Mayor heads underground on day 2 of sewage dump
Montreal Mayor Denis Coderre went 35 metres underground on Thursday, to inspect sewer repair work on day two of the city’s raw sewage dump.
Sewers in the Montreal area began diverting wastewater into the St. Lawrence River on Wednesday, so city crews can complete work on the aging infrastructure and relocate a snow chute.
Coderre said the dump, which will see eight billion litres of untreated wastewater discharged into the waterway, will last one week.
City officials are warning residents not to swim in or otherwise come in direct contact with the river as the operation is underway, and to avoid flushing diapers, wipes, sanitary napkins and other foreign objects down their toilets — items they’re not supposed to be flushing anyway.
The city says it’s taking several precautions to make sure the river, its banks and its wildlife suffer no lasting harm.
Canada’s Environment and Climate Change Minister Catherine McKenna asked city officials to visually monitor the discharge and clean up anything that accumulates from it, to put in place a backup plan in case any unexpected industrial spills happen at the same time, and to conduct regular testing of the water quality in the river until next year.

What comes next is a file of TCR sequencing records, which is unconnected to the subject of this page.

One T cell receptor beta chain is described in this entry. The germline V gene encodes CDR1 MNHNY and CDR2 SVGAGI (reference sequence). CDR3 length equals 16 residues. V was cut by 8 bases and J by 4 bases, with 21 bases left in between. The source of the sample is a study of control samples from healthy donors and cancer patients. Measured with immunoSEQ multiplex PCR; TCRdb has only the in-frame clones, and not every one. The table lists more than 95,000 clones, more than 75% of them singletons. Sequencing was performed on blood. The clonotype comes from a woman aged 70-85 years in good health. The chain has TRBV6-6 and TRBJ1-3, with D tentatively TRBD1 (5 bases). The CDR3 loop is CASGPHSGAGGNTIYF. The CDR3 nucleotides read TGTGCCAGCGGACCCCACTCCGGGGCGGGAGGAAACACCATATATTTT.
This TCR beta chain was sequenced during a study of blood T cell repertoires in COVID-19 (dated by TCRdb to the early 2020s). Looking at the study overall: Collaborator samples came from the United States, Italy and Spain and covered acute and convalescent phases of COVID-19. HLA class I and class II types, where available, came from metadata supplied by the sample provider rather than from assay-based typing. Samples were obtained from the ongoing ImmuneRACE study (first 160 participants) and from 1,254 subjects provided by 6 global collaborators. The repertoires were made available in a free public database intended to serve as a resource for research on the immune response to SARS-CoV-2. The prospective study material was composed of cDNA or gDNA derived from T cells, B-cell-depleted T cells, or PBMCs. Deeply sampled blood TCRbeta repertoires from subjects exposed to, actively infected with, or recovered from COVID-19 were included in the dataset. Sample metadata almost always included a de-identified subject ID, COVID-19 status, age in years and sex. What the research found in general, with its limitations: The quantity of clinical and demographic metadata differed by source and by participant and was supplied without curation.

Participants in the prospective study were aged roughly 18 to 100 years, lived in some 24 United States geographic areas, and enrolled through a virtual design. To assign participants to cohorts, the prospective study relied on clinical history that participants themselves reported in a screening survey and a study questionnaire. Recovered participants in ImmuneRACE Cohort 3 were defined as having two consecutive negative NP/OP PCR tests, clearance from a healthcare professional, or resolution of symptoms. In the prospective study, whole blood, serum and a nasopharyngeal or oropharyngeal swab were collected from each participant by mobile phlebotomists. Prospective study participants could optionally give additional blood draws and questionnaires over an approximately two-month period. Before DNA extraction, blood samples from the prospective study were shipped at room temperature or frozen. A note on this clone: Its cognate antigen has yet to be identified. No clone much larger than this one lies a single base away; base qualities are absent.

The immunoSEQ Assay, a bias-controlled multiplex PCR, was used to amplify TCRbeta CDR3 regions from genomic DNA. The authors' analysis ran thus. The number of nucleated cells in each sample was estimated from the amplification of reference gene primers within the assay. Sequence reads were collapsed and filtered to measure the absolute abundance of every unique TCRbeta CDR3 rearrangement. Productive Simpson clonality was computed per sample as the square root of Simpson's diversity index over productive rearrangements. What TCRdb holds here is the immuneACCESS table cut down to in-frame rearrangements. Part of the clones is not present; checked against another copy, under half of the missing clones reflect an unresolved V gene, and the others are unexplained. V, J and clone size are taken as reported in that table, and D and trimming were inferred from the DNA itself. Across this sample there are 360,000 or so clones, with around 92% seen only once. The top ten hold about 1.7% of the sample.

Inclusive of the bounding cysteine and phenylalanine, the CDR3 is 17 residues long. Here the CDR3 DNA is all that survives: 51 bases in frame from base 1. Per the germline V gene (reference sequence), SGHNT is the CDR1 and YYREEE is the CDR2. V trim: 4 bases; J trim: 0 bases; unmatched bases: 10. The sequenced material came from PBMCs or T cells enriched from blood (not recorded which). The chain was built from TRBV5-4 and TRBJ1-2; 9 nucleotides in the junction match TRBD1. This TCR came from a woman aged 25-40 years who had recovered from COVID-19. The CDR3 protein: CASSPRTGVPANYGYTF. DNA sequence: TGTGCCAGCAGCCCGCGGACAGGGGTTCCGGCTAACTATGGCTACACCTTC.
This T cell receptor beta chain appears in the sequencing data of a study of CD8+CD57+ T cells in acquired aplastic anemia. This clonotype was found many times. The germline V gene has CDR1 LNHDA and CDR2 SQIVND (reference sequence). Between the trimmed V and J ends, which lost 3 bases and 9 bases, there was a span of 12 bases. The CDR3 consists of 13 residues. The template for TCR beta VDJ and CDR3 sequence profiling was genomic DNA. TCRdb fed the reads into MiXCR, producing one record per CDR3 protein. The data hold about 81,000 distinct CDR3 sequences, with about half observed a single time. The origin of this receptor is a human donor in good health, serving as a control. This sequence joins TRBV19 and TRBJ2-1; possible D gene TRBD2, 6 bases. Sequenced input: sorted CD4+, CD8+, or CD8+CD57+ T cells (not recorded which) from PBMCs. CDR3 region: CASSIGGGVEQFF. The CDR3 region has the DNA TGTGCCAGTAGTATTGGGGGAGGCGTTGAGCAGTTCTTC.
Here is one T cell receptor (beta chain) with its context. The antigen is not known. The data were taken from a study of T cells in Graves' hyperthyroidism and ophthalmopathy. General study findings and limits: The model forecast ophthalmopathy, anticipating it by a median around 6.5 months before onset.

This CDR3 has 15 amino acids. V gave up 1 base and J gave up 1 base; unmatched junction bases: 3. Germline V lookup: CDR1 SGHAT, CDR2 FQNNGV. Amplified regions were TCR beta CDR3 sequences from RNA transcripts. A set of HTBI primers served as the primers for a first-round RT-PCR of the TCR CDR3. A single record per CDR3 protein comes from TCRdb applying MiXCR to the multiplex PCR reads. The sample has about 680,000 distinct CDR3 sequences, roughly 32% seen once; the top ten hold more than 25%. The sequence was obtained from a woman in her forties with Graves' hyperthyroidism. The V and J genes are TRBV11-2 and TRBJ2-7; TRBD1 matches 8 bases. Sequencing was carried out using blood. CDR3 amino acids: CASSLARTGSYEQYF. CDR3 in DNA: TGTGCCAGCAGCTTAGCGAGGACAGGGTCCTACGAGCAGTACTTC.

But some residents aren’t optimistic that everything will go well.
“The citizen outrage over #flushgate has been overwhelming in recent days — and despite reassurances from the Canadian federal and provincial governments, the people seem unconvinced that this activity is safe for the River,” a group called Save the River said on its Facebook page.
Second Night-Time Demonstration
On Wednesday, Kahnawake Mohawks blocked an access ramp to the Mercier Bridge for the second night in a row to protest Montreal’s controversial sewage dump.
Kahnawake Peacekeepers monitored the demonstration attended by a few dozen people. Access to the bridge by Highway 138 was blocked until 4 a.m. Thursday.
Tuesday, the Mohawks had partially blocked traffic from Route 132, near the Mercier Bridge. Until midnight, they had waved Mohawk flags and a huge banner to mark their opposition to the spill.
It’s an inconvenience, but the bridge has remained open.
There are rumours brewing in town, though, that may not last.
The Kahnawake band council doesn’t endorse the move, but they understand people are unhappy.
“We realize people are upset and when people are upset they do things,” it said.
Clan leaders and various individuals are meeting Thursday night to discuss their next steps.
The St. Lawrence River runs nearly 750 miles from the Great Lakes through Montreal and Quebec City before emptying into the Atlantic Ocean.